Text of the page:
Patty Bergquist | A first-class exhibition

Retired MAGDA director launched more than 200 exhibits over three decades

Art Beat

Governor’s Arts Awards were given to four Montanans and Blackfoot Pathways: Sculpture in the Wild by Gov. Steve Bullock toward the end of his tenure.

Lively Times continues to profile the five recipients with Patty Bergquist, director of the Montana Art Gallery Directors Association.

For anyone who has viewed an art exhibit at a Montana museum in the past three decades, there’s a good chance Bergquist had a hand in it.

"I have always been in awe of those who create," writes Patty Bergquist. "They are my inspiration and have made it very easy to be a part of MAGDA, which has never been a job, but a joy."
“I have always been in awe of those who create,” writes Patty Bergquist. “They are my inspiration and have made it very easy to be a part of MAGDA, which has never been a job, but a joy.”

The Great Falls resident retires this year after 31 years as director of the Montana Art and Gallery Directors Association (MAGDA). She was nominated for the Governor’s Arts Award by artist and curator Ella Watson and MAGDA President Leann Pelvit, the administrative assistant at MonDak Heritage Center in Sidney.

“You probably have never heard of Patty and that is because, in a world full of those hoping to be art stars, she provided the sky,” writes Watson. “Not only that, she nurtured the fields where those who love art can leisurely sit and bask in their glow.”

Pelvit estimates that Bergquist’s efforts have launched nearly 220 traveling exhibitions and are responsible for well over 630,000 “individual life experiences with art.”

“She not only supports the galleries but also the artist,” writes Pelvit. “She is loved by all!”

Bergquist, a Montana native who grew up in Billings, took the reins of MAGDA in 1989 and has guided the organization with care, pluck and finesse ever since. On a slender budget and half-time salary, she manages 10-15 touring exhibits annually, a board of directors, and the organization’s finances. For much of her tenure, she also raised a family and held down a fulltime job as an office manager.

For MAGDA’s annual conference at Chico Hot Springs, she pulls together a dizzying array of logistics, including programming, guest speakers, and the block-booking of exhibits, all “in an atmosphere of congeniality, professional respect and academic rigor.”

She schedules speakers who cover advances in art preservation, ethical considerations, proper art-handling practices, as well as practical management and skill building. The gathering delivers top-notch professional development to the 29 member institutions, which in turn ensures that that Montana’s history and culture are preserved.

“At Chico, and under the comically avuncular and exasperated gaze of Patty, Montana gallerists have connected with others, sharing the burden and the joys of operating art spaces in Montana, thus creating a network of problem solvers and art advocates,” writes Watson.

In addition to art museums and galleries, the conference also attracts artists, arts organizations, art educators, and interested patrons. “It is an opportunity to come together and network, communicate, formulate ideas, and be exposed to some of the great art being made in our area,” writes Missoula artist Bev Beck Glueckert.

Beyond Bergquist’s myriad administrative duties, she also helped launch MAGDA Sponsored Exhibits, traveling displays that showcase talented regional artists and are inexpensive for smaller galleries and larger museums alike. “With all these exhibits in motion, she’s become an expert on shipping, handling and hanging artwork – and generously shares that knowledge,” writes Pelvit.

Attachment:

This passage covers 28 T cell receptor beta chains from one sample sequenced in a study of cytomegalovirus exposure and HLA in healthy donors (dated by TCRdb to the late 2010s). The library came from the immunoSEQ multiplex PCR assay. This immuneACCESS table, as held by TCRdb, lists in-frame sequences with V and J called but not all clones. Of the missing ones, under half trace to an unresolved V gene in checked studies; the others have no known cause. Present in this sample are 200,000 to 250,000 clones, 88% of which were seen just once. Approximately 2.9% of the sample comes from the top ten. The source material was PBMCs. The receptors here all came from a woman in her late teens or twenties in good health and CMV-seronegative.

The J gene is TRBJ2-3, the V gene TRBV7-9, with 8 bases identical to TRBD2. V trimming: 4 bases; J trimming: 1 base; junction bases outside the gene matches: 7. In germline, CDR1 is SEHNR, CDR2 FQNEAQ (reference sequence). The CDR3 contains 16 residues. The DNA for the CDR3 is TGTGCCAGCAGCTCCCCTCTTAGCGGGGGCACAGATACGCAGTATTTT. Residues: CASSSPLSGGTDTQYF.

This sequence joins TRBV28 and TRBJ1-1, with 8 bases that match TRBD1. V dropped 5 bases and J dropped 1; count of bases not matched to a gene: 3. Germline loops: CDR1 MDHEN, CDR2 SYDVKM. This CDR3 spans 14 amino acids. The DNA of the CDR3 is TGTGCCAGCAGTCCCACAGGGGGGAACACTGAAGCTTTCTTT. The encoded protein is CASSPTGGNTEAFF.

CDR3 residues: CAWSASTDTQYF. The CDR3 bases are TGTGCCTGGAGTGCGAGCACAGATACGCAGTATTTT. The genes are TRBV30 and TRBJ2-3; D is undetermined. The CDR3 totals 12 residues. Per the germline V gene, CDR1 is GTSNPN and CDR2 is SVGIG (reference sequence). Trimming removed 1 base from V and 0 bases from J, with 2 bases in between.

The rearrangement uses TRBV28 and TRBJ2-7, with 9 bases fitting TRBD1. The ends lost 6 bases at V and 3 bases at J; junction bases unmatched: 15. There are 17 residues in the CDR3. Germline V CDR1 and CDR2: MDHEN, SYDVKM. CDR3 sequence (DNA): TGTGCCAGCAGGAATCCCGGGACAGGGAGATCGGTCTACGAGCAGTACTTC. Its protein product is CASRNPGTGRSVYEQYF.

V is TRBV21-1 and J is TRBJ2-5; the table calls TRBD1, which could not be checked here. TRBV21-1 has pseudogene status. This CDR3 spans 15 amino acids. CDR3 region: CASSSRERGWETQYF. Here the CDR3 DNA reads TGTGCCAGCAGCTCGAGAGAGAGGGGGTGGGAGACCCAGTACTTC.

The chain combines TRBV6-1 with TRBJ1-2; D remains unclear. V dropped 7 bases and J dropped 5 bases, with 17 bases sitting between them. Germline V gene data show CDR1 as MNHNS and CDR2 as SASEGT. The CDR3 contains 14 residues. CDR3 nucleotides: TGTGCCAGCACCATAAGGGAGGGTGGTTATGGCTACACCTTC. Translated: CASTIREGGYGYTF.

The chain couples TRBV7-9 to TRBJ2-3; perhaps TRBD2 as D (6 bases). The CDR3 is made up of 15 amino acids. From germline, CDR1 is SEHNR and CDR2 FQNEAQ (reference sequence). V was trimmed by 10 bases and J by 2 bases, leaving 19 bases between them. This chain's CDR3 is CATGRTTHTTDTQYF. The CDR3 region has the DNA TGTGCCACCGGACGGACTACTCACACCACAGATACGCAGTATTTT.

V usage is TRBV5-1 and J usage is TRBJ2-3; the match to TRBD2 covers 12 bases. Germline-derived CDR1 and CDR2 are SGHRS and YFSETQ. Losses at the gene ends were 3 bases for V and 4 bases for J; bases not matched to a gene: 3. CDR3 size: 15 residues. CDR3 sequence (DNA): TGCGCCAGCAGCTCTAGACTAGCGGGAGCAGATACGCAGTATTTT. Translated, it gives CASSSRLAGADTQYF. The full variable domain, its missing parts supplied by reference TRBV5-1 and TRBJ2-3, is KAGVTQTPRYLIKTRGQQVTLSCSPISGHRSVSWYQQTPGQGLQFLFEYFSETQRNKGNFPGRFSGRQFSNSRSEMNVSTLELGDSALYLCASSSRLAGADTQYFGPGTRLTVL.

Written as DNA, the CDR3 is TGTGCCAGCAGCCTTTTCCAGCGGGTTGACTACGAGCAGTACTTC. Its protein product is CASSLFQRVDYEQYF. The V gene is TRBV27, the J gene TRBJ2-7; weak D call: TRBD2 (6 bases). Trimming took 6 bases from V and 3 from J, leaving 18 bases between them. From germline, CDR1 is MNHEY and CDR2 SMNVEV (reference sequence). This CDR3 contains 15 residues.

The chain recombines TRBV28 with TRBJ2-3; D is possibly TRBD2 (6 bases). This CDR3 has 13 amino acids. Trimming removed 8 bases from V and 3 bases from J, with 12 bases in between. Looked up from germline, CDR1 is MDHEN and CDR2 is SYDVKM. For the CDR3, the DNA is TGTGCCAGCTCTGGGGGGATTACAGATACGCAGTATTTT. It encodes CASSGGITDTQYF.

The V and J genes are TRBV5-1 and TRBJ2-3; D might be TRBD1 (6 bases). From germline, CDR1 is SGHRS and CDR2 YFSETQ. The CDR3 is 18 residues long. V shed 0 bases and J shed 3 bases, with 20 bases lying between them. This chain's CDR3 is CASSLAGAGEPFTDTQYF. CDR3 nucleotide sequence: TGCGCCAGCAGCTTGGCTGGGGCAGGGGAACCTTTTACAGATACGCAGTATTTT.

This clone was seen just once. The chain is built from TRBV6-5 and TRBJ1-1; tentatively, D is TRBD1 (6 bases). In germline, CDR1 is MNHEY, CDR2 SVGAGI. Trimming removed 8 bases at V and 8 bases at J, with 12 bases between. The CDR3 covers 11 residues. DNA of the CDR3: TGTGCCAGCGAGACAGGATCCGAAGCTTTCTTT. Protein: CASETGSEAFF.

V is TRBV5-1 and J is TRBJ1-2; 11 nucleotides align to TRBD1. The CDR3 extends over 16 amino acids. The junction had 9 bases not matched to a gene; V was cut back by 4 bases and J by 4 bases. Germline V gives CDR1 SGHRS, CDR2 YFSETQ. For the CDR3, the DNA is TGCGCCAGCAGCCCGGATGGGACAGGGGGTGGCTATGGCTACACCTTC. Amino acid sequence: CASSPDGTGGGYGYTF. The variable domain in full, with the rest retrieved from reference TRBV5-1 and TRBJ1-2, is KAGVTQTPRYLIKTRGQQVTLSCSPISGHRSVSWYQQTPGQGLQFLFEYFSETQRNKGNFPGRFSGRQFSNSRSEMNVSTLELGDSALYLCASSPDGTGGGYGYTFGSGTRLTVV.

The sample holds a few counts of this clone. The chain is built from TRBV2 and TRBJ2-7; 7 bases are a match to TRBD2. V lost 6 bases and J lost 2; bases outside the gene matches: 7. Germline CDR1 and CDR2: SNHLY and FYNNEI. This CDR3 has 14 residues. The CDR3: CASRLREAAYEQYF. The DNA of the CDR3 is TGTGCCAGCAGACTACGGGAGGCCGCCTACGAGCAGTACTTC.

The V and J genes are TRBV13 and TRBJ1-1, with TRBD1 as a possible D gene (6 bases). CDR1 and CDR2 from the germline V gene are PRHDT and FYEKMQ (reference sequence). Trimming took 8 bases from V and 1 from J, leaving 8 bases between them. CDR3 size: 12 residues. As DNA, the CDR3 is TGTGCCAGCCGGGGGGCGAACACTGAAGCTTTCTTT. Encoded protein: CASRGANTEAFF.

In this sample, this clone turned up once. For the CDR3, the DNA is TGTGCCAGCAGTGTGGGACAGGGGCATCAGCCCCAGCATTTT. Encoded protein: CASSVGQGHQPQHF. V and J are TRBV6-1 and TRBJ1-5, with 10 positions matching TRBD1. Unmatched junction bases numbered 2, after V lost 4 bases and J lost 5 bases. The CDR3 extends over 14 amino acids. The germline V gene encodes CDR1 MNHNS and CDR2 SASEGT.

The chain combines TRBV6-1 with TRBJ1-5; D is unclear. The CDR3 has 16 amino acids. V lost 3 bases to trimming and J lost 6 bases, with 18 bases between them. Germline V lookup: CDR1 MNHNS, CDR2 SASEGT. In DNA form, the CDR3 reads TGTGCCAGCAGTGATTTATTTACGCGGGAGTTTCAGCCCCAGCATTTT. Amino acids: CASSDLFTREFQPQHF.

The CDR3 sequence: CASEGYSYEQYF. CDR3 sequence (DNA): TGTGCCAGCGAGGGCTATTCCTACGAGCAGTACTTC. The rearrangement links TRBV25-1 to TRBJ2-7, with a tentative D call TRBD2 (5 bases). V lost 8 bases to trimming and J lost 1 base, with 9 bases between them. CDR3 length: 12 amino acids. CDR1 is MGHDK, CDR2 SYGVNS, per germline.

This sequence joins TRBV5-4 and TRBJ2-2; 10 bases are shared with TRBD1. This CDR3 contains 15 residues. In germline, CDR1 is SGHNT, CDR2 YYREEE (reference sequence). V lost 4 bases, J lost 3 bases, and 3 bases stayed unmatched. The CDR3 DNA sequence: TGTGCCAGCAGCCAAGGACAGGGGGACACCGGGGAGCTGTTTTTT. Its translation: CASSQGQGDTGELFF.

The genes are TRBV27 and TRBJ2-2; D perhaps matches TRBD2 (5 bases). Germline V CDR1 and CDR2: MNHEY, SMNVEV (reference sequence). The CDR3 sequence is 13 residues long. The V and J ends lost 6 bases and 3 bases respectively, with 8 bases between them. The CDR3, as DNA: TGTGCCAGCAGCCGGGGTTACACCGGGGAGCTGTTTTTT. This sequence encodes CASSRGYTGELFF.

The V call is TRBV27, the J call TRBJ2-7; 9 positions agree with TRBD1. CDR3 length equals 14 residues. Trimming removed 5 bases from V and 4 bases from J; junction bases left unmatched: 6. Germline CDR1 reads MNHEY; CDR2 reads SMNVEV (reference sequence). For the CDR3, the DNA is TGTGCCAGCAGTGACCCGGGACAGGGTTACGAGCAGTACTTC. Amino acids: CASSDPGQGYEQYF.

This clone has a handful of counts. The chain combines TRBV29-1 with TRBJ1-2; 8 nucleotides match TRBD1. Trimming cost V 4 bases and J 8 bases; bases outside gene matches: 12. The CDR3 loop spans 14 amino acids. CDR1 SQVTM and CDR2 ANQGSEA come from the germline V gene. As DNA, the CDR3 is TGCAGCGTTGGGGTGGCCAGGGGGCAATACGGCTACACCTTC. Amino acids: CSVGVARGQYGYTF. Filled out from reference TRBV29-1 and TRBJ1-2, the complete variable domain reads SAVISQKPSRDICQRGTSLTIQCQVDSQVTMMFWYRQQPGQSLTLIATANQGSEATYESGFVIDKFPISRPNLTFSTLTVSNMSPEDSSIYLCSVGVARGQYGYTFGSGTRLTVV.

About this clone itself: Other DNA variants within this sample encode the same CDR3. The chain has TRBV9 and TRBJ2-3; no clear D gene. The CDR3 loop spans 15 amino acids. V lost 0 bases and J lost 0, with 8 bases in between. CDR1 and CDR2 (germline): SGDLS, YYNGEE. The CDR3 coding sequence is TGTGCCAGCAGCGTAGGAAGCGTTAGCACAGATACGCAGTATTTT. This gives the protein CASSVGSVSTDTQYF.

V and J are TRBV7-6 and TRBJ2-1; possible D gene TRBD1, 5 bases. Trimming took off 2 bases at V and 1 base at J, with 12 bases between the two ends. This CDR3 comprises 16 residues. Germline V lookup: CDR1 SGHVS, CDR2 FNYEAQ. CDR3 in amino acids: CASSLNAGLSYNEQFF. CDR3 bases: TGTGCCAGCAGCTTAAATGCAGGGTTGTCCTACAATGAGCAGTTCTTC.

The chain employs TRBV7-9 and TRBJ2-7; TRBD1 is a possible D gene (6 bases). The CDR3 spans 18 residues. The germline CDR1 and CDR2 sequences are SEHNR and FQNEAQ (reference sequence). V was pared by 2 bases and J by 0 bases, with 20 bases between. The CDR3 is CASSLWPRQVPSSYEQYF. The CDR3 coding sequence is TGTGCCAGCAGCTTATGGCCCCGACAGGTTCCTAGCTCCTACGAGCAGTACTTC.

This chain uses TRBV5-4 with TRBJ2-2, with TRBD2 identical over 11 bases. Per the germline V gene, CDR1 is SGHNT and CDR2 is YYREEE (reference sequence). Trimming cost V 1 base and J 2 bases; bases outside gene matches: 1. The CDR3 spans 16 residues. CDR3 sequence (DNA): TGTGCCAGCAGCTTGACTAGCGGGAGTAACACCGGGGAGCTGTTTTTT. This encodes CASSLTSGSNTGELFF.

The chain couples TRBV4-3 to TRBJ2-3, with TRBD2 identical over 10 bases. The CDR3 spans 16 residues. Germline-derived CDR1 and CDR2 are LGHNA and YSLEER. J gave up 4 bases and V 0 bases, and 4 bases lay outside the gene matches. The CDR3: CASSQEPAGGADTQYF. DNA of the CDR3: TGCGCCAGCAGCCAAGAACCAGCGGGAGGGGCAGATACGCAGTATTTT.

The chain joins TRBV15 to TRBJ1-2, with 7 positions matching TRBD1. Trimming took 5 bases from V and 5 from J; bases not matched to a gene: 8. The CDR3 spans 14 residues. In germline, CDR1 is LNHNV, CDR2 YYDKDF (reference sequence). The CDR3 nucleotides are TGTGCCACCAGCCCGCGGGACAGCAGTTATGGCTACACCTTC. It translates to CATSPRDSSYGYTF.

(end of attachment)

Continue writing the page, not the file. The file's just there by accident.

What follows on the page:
Bergquist is also praised as an important resource for galleries of all sizes, and an accomplished grant writer.

Over the years, as national funding for touring exhibits has steadily diminished and the organization’s very existence has been threatened, her commitment and steady hand have kept the organization afloat and helped its members adapt to challenging headwinds.

Tyler Egan, executive director of Schoolhouse History and Art Center in Colstrip, recalls reaching out to Bergquist often in the early days of his career, “whether it be for board, budget or my latest ‘crisis’ navigating a new field.”

She was always “calm, cool, and collected – attributes she has the ability to share with the people around her seemingly through pure osmosis.”

“Patty is a state treasure,” writes Lu Shomate, past president and longtime MAGDA board member. “She literally is a walking, talking, first-class exhibition.”

Q&A with Patty Bergquist

LT: How have Montana and its people shaped your life’s work?

Patty: I truly believe the people in Montana are the most open, giving, and caring people I’ve ever had the privilege of knowing. People in the arts, especially, know what it is to be committed to their passion. They work extremely hard for next to nothing and many times receive little or no remuneration, other than the thrill of seeing how they have touched anyone who has shared in their work.

While my background is in business, I have always been in awe of those who create. They are my inspiration and have made it very easy to be a part of MAGDA, which has never been a job, but a joy.

LT: It’s been a rough year for Montana artists and the venues and organizations that support their work. Do you have any words of wisdom or encouragement to share?

Patty: My heart goes out to all of those people who work in the arts who have tried to keep their heads above water during this horrific year. One thing that MAGDA has taught me is that we are all connected, we support each other, and we can only continue to do so. I am extremely proud of those artists, venues, and supporting organizations who have risen above this bump in the road and have collaborated and come up with incredible virtual opportunities.